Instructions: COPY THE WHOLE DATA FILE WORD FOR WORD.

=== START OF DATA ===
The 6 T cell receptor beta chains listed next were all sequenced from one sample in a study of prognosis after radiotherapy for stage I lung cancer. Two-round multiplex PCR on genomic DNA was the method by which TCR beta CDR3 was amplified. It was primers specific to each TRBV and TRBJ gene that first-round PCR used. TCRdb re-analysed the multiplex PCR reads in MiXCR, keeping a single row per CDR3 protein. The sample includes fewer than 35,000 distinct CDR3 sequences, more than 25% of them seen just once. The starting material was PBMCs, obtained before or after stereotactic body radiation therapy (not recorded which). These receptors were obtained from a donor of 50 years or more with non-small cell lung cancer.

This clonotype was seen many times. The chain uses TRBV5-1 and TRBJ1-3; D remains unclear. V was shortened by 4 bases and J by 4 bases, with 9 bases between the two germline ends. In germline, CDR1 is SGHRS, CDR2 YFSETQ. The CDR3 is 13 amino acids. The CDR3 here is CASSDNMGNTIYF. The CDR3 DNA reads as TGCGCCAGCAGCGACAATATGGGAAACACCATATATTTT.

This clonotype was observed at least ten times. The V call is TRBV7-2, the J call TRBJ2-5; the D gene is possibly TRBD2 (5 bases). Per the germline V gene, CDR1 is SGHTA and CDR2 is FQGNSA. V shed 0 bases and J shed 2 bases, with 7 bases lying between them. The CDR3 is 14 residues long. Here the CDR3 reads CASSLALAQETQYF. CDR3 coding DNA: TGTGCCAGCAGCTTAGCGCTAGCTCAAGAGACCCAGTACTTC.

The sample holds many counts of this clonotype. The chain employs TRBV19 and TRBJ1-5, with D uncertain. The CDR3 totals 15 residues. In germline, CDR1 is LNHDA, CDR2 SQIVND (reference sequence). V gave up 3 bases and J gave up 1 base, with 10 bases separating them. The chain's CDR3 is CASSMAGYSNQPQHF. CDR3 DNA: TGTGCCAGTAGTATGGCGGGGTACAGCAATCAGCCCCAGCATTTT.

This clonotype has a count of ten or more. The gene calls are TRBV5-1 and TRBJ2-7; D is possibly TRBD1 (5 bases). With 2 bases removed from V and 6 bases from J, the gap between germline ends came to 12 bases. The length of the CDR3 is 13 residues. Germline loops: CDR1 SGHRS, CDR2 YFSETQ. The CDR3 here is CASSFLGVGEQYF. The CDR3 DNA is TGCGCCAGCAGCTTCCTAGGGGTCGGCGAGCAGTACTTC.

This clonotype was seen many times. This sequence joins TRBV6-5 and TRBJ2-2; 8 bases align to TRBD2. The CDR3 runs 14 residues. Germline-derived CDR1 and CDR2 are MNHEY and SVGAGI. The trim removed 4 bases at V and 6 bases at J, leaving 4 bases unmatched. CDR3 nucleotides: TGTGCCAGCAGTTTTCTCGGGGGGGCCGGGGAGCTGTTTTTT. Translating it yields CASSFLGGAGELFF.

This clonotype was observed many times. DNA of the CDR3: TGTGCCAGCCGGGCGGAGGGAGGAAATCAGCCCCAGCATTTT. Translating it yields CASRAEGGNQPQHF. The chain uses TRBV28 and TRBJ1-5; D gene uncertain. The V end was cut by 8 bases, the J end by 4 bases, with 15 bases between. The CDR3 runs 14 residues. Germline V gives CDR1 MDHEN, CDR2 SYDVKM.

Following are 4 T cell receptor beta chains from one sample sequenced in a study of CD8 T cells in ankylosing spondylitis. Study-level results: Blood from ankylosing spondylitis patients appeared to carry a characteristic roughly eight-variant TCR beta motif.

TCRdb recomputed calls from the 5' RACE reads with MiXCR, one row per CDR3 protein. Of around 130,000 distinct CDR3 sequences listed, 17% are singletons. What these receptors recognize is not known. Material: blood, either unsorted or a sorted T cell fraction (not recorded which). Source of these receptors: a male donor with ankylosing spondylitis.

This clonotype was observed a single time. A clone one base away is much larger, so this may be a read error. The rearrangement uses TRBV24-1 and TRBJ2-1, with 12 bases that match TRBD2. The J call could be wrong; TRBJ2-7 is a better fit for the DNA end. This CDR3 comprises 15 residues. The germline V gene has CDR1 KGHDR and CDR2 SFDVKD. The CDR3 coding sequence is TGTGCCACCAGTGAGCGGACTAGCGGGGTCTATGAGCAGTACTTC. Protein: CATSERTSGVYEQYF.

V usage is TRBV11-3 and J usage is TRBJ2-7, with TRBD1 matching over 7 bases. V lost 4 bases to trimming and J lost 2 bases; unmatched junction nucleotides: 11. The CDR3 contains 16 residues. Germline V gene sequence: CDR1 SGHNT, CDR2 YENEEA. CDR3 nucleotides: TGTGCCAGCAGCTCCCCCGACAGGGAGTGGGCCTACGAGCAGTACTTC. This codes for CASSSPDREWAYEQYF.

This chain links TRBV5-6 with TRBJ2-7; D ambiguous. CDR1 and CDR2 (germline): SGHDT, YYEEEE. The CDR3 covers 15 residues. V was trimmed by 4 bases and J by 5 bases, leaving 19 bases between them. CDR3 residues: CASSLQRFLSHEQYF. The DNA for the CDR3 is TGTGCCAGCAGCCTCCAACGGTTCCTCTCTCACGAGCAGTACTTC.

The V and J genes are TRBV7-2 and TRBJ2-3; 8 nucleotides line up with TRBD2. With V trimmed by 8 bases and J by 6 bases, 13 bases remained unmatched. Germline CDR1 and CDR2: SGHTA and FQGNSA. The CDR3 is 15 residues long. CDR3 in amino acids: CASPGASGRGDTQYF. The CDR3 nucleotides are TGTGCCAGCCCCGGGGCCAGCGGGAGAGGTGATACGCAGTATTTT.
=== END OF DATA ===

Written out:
The 6 T cell receptor beta chains listed next were all sequenced from one sample in a study of prognosis after radiotherapy for stage I lung cancer. Two-round multiplex PCR on genomic DNA was the method by which TCR beta CDR3 was amplified. It was primers specific to each TRBV and TRBJ gene that first-round PCR used. TCRdb re-analysed the multiplex PCR reads in MiXCR, keeping a single row per CDR3 protein. The sample includes fewer than 35,000 distinct CDR3 sequences, more than 25% of them seen just once. The starting material was PBMCs, obtained before or after stereotactic body radiation therapy (not recorded which). These receptors were obtained from a donor of 50 years or more with non-small cell lung cancer.

This clonotype was seen many times. The chain uses TRBV5-1 and TRBJ1-3; D remains unclear. V was shortened by 4 bases and J by 4 bases, with 9 bases between the two germline ends. In germline, CDR1 is SGHRS, CDR2 YFSETQ. The CDR3 is 13 amino acids. The CDR3 here is CASSDNMGNTIYF. The CDR3 DNA reads as TGCGCCAGCAGCGACAATATGGGAAACACCATATATTTT.

This clonotype was observed at least ten times. The V call is TRBV7-2, the J call TRBJ2-5; the D gene is possibly TRBD2 (5 bases). Per the germline V gene, CDR1 is SGHTA and CDR2 is FQGNSA. V shed 0 bases and J shed 2 bases, with 7 bases lying between them. The CDR3 is 14 residues long. Here the CDR3 reads CASSLALAQETQYF. CDR3 coding DNA: TGTGCCAGCAGCTTAGCGCTAGCTCAAGAGACCCAGTACTTC.

The sample holds many counts of this clonotype. The chain employs TRBV19 and TRBJ1-5, with D uncertain. The CDR3 totals 15 residues. In germline, CDR1 is LNHDA, CDR2 SQIVND (reference sequence). V gave up 3 bases and J gave up 1 base, with 10 bases separating them. The chain's CDR3 is CASSMAGYSNQPQHF. CDR3 DNA: TGTGCCAGTAGTATGGCGGGGTACAGCAATCAGCCCCAGCATTTT.

This clonotype has a count of ten or more. The gene calls are TRBV5-1 and TRBJ2-7; D is possibly TRBD1 (5 bases). With 2 bases removed from V and 6 bases from J, the gap between germline ends came to 12 bases. The length of the CDR3 is 13 residues. Germline loops: CDR1 SGHRS, CDR2 YFSETQ. The CDR3 here is CASSFLGVGEQYF. The CDR3 DNA is TGCGCCAGCAGCTTCCTAGGGGTCGGCGAGCAGTACTTC.

This clonotype was seen many times. This sequence joins TRBV6-5 and TRBJ2-2; 8 bases align to TRBD2. The CDR3 runs 14 residues. Germline-derived CDR1 and CDR2 are MNHEY and SVGAGI. The trim removed 4 bases at V and 6 bases at J, leaving 4 bases unmatched. CDR3 nucleotides: TGTGCCAGCAGTTTTCTCGGGGGGGCCGGGGAGCTGTTTTTT. Translating it yields CASSFLGGAGELFF.

This clonotype was observed many times. DNA of the CDR3: TGTGCCAGCCGGGCGGAGGGAGGAAATCAGCCCCAGCATTTT. Translating it yields CASRAEGGNQPQHF. The chain uses TRBV28 and TRBJ1-5; D gene uncertain. The V end was cut by 8 bases, the J end by 4 bases, with 15 bases between. The CDR3 runs 14 residues. Germline V gives CDR1 MDHEN, CDR2 SYDVKM.

Following are 4 T cell receptor beta chains from one sample sequenced in a study of CD8 T cells in ankylosing spondylitis. Study-level results: Blood from ankylosing spondylitis patients appeared to carry a characteristic roughly eight-variant TCR beta motif.

TCRdb recomputed calls from the 5' RACE reads with MiXCR, one row per CDR3 protein. Of around 130,000 distinct CDR3 sequences listed, 17% are singletons. What these receptors recognize is not known. Material: blood, either unsorted or a sorted T cell fraction (not recorded which). Source of these receptors: a male donor with ankylosing spondylitis.

This clonotype was observed a single time. A clone one base away is much larger, so this may be a read error. The rearrangement uses TRBV24-1 and TRBJ2-1, with 12 bases that match TRBD2. The J call could be wrong; TRBJ2-7 is a better fit for the DNA end. This CDR3 comprises 15 residues. The germline V gene has CDR1 KGHDR and CDR2 SFDVKD. The CDR3 coding sequence is TGTGCCACCAGTGAGCGGACTAGCGGGGTCTATGAGCAGTACTTC. Protein: CATSERTSGVYEQYF.

V usage is TRBV11-3 and J usage is TRBJ2-7, with TRBD1 matching over 7 bases. V lost 4 bases to trimming and J lost 2 bases; unmatched junction nucleotides: 11. The CDR3 contains 16 residues. Germline V gene sequence: CDR1 SGHNT, CDR2 YENEEA. CDR3 nucleotides: TGTGCCAGCAGCTCCCCCGACAGGGAGTGGGCCTACGAGCAGTACTTC. This codes for CASSSPDREWAYEQYF.

This chain links TRBV5-6 with TRBJ2-7; D ambiguous. CDR1 and CDR2 (germline): SGHDT, YYEEEE. The CDR3 covers 15 residues. V was trimmed by 4 bases and J by 5 bases, leaving 19 bases between them. CDR3 residues: CASSLQRFLSHEQYF. The DNA for the CDR3 is TGTGCCAGCAGCCTCCAACGGTTCCTCTCTCACGAGCAGTACTTC.

The V and J genes are TRBV7-2 and TRBJ2-3; 8 nucleotides line up with TRBD2. With V trimmed by 8 bases and J by 6 bases, 13 bases remained unmatched. Germline CDR1 and CDR2: SGHTA and FQGNSA. The CDR3 is 15 residues long. CDR3 in amino acids: CASPGASGRGDTQYF. The CDR3 nucleotides are TGTGCCAGCCCCGGGGCCAGCGGGAGAGGTGATACGCAGTATTTT.